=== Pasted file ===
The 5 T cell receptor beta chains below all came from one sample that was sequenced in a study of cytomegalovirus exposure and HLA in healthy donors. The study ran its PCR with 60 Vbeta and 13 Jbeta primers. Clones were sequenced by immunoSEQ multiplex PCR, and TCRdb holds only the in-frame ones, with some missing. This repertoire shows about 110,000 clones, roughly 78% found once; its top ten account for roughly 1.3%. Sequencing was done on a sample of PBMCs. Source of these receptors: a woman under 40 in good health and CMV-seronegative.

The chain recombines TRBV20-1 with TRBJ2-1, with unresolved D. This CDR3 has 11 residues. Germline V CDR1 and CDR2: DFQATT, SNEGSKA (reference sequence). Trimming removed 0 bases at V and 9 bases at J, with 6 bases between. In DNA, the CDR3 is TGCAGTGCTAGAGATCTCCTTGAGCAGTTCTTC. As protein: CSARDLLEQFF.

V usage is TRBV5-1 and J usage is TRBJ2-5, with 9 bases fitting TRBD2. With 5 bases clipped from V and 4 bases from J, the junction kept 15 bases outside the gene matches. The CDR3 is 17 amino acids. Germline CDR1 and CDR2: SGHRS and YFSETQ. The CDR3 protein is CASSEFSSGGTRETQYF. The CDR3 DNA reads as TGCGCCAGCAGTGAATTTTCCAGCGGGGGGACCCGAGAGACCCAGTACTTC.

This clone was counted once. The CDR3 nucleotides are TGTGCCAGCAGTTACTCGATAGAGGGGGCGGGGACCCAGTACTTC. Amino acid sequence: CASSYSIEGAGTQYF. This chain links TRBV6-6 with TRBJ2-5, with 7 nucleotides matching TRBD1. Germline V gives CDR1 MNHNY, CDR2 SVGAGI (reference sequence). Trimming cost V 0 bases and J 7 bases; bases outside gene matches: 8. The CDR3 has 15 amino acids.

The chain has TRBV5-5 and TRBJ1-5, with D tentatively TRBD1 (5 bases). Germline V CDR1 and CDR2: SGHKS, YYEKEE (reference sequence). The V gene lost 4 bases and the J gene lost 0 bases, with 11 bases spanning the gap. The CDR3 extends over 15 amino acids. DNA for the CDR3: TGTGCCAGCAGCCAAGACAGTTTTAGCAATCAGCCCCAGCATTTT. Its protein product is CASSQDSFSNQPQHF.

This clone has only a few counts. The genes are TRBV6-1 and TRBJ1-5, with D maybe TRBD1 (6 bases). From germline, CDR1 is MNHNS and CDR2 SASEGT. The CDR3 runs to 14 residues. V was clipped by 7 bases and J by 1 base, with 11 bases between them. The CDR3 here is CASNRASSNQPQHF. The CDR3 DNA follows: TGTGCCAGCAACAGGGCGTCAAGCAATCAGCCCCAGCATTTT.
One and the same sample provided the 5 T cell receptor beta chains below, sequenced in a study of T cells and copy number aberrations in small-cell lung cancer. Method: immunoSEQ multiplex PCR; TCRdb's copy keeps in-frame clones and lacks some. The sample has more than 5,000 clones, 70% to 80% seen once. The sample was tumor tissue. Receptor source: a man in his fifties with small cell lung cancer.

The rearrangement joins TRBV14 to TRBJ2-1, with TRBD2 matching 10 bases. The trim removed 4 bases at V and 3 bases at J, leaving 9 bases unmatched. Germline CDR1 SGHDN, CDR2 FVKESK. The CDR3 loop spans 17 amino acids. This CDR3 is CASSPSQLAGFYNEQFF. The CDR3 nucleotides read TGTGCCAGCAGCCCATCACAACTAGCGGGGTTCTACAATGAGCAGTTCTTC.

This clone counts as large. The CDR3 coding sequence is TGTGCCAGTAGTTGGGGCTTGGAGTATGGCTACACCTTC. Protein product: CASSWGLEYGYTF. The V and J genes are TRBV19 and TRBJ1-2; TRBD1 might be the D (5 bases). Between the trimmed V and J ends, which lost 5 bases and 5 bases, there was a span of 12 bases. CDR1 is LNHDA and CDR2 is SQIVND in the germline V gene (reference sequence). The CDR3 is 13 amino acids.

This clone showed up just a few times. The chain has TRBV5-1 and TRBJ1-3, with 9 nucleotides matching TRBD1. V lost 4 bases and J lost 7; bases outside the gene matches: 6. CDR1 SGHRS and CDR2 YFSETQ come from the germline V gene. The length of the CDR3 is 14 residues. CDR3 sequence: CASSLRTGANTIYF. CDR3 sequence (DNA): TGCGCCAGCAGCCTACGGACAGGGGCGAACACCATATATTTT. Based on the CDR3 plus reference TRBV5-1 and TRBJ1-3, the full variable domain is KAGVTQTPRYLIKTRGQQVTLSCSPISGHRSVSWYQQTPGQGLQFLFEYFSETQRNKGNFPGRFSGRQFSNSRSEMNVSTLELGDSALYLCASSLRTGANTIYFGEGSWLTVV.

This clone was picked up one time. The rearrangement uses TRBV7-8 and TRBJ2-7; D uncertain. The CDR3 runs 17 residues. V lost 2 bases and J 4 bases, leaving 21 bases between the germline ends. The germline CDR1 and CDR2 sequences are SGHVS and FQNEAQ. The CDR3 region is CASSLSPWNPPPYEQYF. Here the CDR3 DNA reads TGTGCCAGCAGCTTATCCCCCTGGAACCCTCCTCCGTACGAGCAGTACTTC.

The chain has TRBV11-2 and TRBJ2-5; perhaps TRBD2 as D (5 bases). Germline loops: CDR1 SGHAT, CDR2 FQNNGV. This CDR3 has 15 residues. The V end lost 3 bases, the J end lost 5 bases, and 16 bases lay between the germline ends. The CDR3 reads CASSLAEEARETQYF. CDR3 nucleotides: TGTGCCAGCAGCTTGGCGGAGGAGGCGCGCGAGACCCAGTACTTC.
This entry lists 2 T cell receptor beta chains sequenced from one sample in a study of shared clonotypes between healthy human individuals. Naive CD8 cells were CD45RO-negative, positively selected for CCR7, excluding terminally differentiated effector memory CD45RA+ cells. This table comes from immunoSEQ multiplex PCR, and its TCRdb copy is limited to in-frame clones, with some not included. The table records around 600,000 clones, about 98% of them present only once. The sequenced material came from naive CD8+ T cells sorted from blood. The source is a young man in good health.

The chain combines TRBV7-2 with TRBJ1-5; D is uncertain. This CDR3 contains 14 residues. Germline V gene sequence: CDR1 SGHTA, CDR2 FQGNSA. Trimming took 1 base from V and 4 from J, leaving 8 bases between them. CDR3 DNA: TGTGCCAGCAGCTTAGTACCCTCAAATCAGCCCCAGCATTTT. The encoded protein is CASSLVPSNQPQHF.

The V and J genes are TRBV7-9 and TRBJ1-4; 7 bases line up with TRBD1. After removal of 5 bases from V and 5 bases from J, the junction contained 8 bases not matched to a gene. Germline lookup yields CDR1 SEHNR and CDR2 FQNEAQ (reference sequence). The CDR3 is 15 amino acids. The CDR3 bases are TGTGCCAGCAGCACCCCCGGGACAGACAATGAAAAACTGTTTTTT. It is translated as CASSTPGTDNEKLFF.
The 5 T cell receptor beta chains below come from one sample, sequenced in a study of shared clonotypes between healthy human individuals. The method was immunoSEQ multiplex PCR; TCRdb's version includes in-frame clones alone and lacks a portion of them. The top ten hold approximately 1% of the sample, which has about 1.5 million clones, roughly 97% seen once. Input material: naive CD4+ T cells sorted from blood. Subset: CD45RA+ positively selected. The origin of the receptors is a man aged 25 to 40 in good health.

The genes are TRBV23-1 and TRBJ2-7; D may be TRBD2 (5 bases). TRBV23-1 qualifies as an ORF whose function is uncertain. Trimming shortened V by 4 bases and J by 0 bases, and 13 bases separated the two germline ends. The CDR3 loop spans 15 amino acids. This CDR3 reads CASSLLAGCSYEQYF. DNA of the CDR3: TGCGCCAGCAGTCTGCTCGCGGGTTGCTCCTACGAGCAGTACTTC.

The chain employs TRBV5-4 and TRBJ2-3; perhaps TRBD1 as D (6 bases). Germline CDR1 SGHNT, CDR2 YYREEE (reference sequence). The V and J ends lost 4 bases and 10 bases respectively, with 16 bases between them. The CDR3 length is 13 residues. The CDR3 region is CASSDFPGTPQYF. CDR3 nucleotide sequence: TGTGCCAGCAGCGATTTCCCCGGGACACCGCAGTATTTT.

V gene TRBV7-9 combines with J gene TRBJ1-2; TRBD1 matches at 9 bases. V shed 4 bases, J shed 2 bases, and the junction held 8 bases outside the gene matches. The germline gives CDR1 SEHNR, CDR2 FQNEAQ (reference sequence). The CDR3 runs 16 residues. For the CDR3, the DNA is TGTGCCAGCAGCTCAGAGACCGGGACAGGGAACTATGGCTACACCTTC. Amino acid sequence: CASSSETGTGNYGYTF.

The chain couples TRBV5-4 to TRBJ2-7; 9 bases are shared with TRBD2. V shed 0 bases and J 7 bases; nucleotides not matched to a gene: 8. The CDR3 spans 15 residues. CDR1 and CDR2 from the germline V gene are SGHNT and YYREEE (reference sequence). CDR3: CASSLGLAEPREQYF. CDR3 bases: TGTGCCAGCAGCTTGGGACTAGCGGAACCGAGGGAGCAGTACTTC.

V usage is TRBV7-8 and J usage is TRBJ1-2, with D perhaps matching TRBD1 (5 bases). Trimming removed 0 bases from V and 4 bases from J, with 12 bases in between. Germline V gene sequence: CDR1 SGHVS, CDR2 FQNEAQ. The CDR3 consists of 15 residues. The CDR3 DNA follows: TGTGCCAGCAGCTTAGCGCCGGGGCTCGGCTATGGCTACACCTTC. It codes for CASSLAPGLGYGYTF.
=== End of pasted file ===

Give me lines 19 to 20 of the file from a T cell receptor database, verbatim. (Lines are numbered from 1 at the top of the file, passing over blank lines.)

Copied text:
V gene TRBV7-9 combines with J gene TRBJ1-2; TRBD1 matches at 9 bases. V shed 4 bases, J shed 2 bases, and the junction held 8 bases outside the gene matches. The germline gives CDR1 SEHNR, CDR2 FQNEAQ (reference sequence). The CDR3 runs 16 residues. For the CDR3, the DNA is TGTGCCAGCAGCTCAGAGACCGGGACAGGGAACTATGGCTACACCTTC. Amino acid sequence: CASSSETGTGNYGYTF.

The chain couples TRBV5-4 to TRBJ2-7; 9 bases are shared with TRBD2. V shed 0 bases and J 7 bases; nucleotides not matched to a gene: 8. The CDR3 spans 15 residues. CDR1 and CDR2 from the germline V gene are SGHNT and YYREEE (reference sequence). CDR3: CASSLGLAEPREQYF. CDR3 bases: TGTGCCAGCAGCTTGGGACTAGCGGAACCGAGGGAGCAGTACTTC.